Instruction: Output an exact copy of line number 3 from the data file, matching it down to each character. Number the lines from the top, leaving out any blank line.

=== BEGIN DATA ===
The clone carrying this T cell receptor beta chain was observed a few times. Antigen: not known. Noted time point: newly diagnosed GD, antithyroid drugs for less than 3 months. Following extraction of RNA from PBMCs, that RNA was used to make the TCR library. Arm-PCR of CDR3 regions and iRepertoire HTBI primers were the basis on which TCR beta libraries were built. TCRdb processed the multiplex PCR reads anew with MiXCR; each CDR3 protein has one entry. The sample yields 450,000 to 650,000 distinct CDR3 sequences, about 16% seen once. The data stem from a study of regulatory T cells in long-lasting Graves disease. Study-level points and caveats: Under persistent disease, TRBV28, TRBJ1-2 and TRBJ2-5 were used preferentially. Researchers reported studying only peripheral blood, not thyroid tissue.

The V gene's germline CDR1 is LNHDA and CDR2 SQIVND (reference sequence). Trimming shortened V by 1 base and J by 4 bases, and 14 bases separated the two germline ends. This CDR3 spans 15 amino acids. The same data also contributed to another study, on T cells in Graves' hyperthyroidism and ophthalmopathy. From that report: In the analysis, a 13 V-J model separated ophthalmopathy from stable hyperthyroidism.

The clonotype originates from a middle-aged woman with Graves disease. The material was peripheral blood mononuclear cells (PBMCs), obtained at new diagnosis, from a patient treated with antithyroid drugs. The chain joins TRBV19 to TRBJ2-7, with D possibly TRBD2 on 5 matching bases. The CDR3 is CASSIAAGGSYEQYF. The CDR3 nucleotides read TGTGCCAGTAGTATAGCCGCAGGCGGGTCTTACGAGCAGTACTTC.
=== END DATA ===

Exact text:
The clonotype originates from a middle-aged woman with Graves disease. The material was peripheral blood mononuclear cells (PBMCs), obtained at new diagnosis, from a patient treated with antithyroid drugs. The chain joins TRBV19 to TRBJ2-7, with D possibly TRBD2 on 5 matching bases. The CDR3 is CASSIAAGGSYEQYF. The CDR3 nucleotides read TGTGCCAGTAGTATAGCCGCAGGCGGGTCTTACGAGCAGTACTTC.